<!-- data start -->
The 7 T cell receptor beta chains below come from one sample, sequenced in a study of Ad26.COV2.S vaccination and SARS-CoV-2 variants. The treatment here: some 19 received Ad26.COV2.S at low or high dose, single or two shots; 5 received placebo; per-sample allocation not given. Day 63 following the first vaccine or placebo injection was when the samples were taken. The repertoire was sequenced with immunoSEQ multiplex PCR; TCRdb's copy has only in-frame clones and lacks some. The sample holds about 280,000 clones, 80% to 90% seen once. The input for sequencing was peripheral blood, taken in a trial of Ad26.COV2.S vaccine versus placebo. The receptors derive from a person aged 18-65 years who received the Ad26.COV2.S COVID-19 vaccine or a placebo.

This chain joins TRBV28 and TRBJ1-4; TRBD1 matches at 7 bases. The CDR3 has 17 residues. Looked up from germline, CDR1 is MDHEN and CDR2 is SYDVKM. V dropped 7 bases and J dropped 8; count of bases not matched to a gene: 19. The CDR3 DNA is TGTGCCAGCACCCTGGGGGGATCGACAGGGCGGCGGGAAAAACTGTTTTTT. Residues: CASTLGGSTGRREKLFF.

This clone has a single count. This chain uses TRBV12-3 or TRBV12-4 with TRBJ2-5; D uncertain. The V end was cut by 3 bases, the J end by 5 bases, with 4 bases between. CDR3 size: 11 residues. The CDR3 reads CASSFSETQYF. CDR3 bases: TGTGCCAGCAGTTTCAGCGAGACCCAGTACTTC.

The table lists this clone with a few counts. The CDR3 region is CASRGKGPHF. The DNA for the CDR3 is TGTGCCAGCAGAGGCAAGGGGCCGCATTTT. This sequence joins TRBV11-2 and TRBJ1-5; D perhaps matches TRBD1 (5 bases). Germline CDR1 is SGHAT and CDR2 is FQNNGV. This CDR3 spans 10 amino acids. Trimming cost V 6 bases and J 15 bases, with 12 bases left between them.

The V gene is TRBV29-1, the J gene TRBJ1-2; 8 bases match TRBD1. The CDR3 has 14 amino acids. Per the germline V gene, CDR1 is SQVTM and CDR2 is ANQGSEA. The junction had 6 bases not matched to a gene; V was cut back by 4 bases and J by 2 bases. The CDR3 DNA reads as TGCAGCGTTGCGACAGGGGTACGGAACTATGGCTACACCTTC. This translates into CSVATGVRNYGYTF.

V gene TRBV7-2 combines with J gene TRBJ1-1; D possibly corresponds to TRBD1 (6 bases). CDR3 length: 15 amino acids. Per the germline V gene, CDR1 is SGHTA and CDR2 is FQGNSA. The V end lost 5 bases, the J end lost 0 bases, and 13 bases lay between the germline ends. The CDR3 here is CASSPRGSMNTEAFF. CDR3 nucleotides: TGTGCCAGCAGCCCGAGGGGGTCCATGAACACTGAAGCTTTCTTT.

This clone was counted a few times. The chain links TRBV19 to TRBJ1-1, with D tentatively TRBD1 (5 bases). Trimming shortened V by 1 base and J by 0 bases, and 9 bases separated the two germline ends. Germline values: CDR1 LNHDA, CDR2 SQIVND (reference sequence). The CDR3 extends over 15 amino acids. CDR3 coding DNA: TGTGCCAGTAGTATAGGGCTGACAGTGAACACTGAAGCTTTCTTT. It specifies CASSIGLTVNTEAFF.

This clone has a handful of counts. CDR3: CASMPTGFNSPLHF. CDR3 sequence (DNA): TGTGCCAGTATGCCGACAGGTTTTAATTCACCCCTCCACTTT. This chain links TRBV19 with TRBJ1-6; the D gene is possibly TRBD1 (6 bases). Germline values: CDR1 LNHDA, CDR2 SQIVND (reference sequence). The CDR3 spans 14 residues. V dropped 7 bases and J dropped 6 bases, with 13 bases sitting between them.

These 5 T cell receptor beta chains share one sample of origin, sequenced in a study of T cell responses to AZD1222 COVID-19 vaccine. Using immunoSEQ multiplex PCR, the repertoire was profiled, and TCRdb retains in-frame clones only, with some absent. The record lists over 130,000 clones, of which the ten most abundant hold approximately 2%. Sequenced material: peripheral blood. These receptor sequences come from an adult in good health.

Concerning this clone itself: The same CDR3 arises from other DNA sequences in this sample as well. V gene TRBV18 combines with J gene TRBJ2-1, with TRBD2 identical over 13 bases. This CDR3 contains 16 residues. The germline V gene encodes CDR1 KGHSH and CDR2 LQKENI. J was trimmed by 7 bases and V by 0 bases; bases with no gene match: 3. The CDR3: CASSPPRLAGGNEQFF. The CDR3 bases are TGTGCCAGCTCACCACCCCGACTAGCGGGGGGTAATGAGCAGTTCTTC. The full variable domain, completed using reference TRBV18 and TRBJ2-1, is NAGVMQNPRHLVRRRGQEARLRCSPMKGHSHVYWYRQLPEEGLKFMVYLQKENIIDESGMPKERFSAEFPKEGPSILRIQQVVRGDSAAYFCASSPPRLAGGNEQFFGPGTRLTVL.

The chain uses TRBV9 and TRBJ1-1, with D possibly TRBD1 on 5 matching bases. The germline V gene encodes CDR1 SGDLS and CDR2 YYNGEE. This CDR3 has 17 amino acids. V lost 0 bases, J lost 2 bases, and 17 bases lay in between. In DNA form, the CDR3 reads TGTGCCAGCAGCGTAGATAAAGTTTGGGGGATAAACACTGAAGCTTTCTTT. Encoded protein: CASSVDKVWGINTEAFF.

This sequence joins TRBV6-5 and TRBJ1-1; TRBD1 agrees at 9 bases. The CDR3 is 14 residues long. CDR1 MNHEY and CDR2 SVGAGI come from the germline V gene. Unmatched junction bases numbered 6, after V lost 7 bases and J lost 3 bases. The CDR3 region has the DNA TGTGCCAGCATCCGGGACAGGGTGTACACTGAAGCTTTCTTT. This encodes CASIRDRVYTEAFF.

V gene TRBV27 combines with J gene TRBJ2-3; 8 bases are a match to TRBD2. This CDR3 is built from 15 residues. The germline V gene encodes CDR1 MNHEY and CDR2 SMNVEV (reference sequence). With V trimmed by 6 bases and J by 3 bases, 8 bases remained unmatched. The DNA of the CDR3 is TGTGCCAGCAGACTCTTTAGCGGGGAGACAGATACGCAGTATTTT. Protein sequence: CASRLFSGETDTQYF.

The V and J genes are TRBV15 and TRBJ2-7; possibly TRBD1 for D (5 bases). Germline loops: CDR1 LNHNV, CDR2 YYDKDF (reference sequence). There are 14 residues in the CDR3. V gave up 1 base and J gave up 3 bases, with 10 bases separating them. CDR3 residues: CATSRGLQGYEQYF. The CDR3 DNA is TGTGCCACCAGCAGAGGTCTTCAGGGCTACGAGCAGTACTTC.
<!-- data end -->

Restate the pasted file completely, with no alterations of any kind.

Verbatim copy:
The 7 T cell receptor beta chains below come from one sample, sequenced in a study of Ad26.COV2.S vaccination and SARS-CoV-2 variants. The treatment here: some 19 received Ad26.COV2.S at low or high dose, single or two shots; 5 received placebo; per-sample allocation not given. Day 63 following the first vaccine or placebo injection was when the samples were taken. The repertoire was sequenced with immunoSEQ multiplex PCR; TCRdb's copy has only in-frame clones and lacks some. The sample holds about 280,000 clones, 80% to 90% seen once. The input for sequencing was peripheral blood, taken in a trial of Ad26.COV2.S vaccine versus placebo. The receptors derive from a person aged 18-65 years who received the Ad26.COV2.S COVID-19 vaccine or a placebo.

This chain joins TRBV28 and TRBJ1-4; TRBD1 matches at 7 bases. The CDR3 has 17 residues. Looked up from germline, CDR1 is MDHEN and CDR2 is SYDVKM. V dropped 7 bases and J dropped 8; count of bases not matched to a gene: 19. The CDR3 DNA is TGTGCCAGCACCCTGGGGGGATCGACAGGGCGGCGGGAAAAACTGTTTTTT. Residues: CASTLGGSTGRREKLFF.

This clone has a single count. This chain uses TRBV12-3 or TRBV12-4 with TRBJ2-5; D uncertain. The V end was cut by 3 bases, the J end by 5 bases, with 4 bases between. CDR3 size: 11 residues. The CDR3 reads CASSFSETQYF. CDR3 bases: TGTGCCAGCAGTTTCAGCGAGACCCAGTACTTC.

The table lists this clone with a few counts. The CDR3 region is CASRGKGPHF. The DNA for the CDR3 is TGTGCCAGCAGAGGCAAGGGGCCGCATTTT. This sequence joins TRBV11-2 and TRBJ1-5; D perhaps matches TRBD1 (5 bases). Germline CDR1 is SGHAT and CDR2 is FQNNGV. This CDR3 spans 10 amino acids. Trimming cost V 6 bases and J 15 bases, with 12 bases left between them.

The V gene is TRBV29-1, the J gene TRBJ1-2; 8 bases match TRBD1. The CDR3 has 14 amino acids. Per the germline V gene, CDR1 is SQVTM and CDR2 is ANQGSEA. The junction had 6 bases not matched to a gene; V was cut back by 4 bases and J by 2 bases. The CDR3 DNA reads as TGCAGCGTTGCGACAGGGGTACGGAACTATGGCTACACCTTC. This translates into CSVATGVRNYGYTF.

V gene TRBV7-2 combines with J gene TRBJ1-1; D possibly corresponds to TRBD1 (6 bases). CDR3 length: 15 amino acids. Per the germline V gene, CDR1 is SGHTA and CDR2 is FQGNSA. The V end lost 5 bases, the J end lost 0 bases, and 13 bases lay between the germline ends. The CDR3 here is CASSPRGSMNTEAFF. CDR3 nucleotides: TGTGCCAGCAGCCCGAGGGGGTCCATGAACACTGAAGCTTTCTTT.

This clone was counted a few times. The chain links TRBV19 to TRBJ1-1, with D tentatively TRBD1 (5 bases). Trimming shortened V by 1 base and J by 0 bases, and 9 bases separated the two germline ends. Germline values: CDR1 LNHDA, CDR2 SQIVND (reference sequence). The CDR3 extends over 15 amino acids. CDR3 coding DNA: TGTGCCAGTAGTATAGGGCTGACAGTGAACACTGAAGCTTTCTTT. It specifies CASSIGLTVNTEAFF.

This clone has a handful of counts. CDR3: CASMPTGFNSPLHF. CDR3 sequence (DNA): TGTGCCAGTATGCCGACAGGTTTTAATTCACCCCTCCACTTT. This chain links TRBV19 with TRBJ1-6; the D gene is possibly TRBD1 (6 bases). Germline values: CDR1 LNHDA, CDR2 SQIVND (reference sequence). The CDR3 spans 14 residues. V dropped 7 bases and J dropped 6 bases, with 13 bases sitting between them.

These 5 T cell receptor beta chains share one sample of origin, sequenced in a study of T cell responses to AZD1222 COVID-19 vaccine. Using immunoSEQ multiplex PCR, the repertoire was profiled, and TCRdb retains in-frame clones only, with some absent. The record lists over 130,000 clones, of which the ten most abundant hold approximately 2%. Sequenced material: peripheral blood. These receptor sequences come from an adult in good health.

Concerning this clone itself: The same CDR3 arises from other DNA sequences in this sample as well. V gene TRBV18 combines with J gene TRBJ2-1, with TRBD2 identical over 13 bases. This CDR3 contains 16 residues. The germline V gene encodes CDR1 KGHSH and CDR2 LQKENI. J was trimmed by 7 bases and V by 0 bases; bases with no gene match: 3. The CDR3: CASSPPRLAGGNEQFF. The CDR3 bases are TGTGCCAGCTCACCACCCCGACTAGCGGGGGGTAATGAGCAGTTCTTC. The full variable domain, completed using reference TRBV18 and TRBJ2-1, is NAGVMQNPRHLVRRRGQEARLRCSPMKGHSHVYWYRQLPEEGLKFMVYLQKENIIDESGMPKERFSAEFPKEGPSILRIQQVVRGDSAAYFCASSPPRLAGGNEQFFGPGTRLTVL.

The chain uses TRBV9 and TRBJ1-1, with D possibly TRBD1 on 5 matching bases. The germline V gene encodes CDR1 SGDLS and CDR2 YYNGEE. This CDR3 has 17 amino acids. V lost 0 bases, J lost 2 bases, and 17 bases lay in between. In DNA form, the CDR3 reads TGTGCCAGCAGCGTAGATAAAGTTTGGGGGATAAACACTGAAGCTTTCTTT. Encoded protein: CASSVDKVWGINTEAFF.

This sequence joins TRBV6-5 and TRBJ1-1; TRBD1 agrees at 9 bases. The CDR3 is 14 residues long. CDR1 MNHEY and CDR2 SVGAGI come from the germline V gene. Unmatched junction bases numbered 6, after V lost 7 bases and J lost 3 bases. The CDR3 region has the DNA TGTGCCAGCATCCGGGACAGGGTGTACACTGAAGCTTTCTTT. This encodes CASIRDRVYTEAFF.

V gene TRBV27 combines with J gene TRBJ2-3; 8 bases are a match to TRBD2. This CDR3 is built from 15 residues. The germline V gene encodes CDR1 MNHEY and CDR2 SMNVEV (reference sequence). With V trimmed by 6 bases and J by 3 bases, 8 bases remained unmatched. The DNA of the CDR3 is TGTGCCAGCAGACTCTTTAGCGGGGAGACAGATACGCAGTATTTT. Protein sequence: CASRLFSGETDTQYF.

The V and J genes are TRBV15 and TRBJ2-7; possibly TRBD1 for D (5 bases). Germline loops: CDR1 LNHNV, CDR2 YYDKDF (reference sequence). There are 14 residues in the CDR3. V gave up 1 base and J gave up 3 bases, with 10 bases separating them. CDR3 residues: CATSRGLQGYEQYF. The CDR3 DNA is TGTGCCACCAGCAGAGGTCTTCAGGGCTACGAGCAGTACTTC.